British COVID-19 variant in 70 countries, S Africa one in 31— WHO

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British COVID-19 variant in 70 countries, S Africa one in 31— WHO

Wednesday, January 27, 2021

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GENEVA, Switzerland (AFP) — New COVID-19 variants that make the virus more contagious and could render vaccine and antibody protection less effective have spread rapidly across dozens of countries, the World Health Organization said on Wednesday.

In its latest epidemiological update, the UN health agency said the more contagious COVID-19 variant first spotted in Britain had by January 25 spread to 70 countries across all regions of the world.

That variant, which is known as VOC 202012/01 and has proven to transmit more easily than previous variants of the virus, had thus spread to 10 more countries over the past week, it said.

British Prime Minister Boris Johnson last week also warned that fresh studies had indicated the strain could be more deadly, but the WHO stressed Wednesday that those "results are preliminary, and more analyses are required to further corroborate these findings".

The WHO also said the variant of the virus first found in South Africa had now spread to 31 countries, eight more than a week ago.

Laboratory studies have found that that variant, 501Y.V2 "is less susceptible to antibody neutralisation" than previous variants, WHO said.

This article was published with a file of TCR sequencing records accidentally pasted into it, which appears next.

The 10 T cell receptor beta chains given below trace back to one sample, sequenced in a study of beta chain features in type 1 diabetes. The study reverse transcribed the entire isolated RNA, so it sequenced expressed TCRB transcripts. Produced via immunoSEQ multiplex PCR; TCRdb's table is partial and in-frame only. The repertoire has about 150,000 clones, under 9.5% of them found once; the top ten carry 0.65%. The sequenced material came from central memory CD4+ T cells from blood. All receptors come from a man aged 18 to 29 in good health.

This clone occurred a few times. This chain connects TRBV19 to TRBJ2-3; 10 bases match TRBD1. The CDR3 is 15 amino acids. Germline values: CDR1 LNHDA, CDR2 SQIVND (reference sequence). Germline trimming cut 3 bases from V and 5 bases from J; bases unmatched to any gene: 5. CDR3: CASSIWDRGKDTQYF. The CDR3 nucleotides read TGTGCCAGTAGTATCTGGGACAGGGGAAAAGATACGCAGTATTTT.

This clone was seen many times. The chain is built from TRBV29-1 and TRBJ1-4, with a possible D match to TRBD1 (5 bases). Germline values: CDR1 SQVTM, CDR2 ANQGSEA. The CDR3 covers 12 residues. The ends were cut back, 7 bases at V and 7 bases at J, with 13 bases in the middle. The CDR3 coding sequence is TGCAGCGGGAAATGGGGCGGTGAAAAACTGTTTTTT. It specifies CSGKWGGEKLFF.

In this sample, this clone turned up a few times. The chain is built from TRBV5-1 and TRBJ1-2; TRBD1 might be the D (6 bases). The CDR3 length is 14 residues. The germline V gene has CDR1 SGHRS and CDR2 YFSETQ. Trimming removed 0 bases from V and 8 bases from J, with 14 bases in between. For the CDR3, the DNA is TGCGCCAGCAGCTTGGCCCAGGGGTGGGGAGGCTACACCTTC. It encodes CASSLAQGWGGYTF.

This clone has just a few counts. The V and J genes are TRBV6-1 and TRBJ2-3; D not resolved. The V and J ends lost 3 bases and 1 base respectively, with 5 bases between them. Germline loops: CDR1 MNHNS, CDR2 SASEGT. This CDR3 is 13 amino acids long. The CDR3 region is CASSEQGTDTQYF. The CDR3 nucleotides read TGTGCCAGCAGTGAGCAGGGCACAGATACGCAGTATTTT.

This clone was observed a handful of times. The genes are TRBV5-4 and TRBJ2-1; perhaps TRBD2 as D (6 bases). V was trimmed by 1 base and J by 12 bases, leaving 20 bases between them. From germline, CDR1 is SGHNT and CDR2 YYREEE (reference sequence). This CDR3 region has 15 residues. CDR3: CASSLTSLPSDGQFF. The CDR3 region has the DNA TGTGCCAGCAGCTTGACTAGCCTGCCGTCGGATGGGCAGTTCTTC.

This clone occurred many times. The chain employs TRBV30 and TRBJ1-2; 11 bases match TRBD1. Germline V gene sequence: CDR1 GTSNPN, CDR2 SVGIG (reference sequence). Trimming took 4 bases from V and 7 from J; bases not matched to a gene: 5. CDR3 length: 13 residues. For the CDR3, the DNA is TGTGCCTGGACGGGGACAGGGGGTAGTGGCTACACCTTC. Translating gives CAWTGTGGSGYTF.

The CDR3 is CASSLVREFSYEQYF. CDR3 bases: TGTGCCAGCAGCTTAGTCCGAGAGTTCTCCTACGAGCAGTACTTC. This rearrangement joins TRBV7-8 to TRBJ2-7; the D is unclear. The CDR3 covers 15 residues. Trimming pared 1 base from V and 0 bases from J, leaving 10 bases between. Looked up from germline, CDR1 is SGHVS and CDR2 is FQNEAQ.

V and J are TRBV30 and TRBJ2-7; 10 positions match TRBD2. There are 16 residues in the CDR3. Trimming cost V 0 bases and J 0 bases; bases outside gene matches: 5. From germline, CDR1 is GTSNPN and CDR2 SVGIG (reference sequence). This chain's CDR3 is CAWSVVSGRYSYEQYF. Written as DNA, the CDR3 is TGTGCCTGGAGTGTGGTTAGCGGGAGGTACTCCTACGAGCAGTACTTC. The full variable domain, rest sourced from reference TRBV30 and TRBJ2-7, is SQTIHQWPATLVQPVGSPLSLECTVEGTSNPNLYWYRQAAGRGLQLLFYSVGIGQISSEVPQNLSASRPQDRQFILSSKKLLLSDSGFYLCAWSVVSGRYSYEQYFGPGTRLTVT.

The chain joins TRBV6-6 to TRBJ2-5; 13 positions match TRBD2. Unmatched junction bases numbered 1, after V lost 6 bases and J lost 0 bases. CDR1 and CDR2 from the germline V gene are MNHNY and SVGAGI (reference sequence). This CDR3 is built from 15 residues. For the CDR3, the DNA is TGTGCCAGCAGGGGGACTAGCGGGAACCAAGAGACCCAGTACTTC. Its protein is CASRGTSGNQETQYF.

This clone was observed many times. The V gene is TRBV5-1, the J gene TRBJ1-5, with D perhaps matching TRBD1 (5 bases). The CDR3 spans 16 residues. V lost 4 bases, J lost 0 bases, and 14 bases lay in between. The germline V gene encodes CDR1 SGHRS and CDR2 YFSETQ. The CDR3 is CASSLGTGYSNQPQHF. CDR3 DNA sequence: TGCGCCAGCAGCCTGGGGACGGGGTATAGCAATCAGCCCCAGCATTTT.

This has raised serious concerns that the variant poses a heightened risk of reinfection, and also could hamper the effectiveness of the growing number of COVID-19 vaccines coming to market.

The WHO said more studies were needed, but stressed that observational studies in South Africa did not indicate an increased risk of reinfection.

It also said that while studies by US biotechnology firm Moderna indicated that its vaccine could potentially be less effective against the variant, "neutralising titres remain above the levels expected to be protective".

The WHO said a third variant of the virus, first discovered in Brazil, was now in eight countries, up from just two a week ago.

That variant, called P1, has raised similar concerns it could be more contagious or cause more severe disease.

"Further studies are needed to assess if there are changes in transmissibility, severity or antibody neutralising activity as a result of these new variants," the WHO said.


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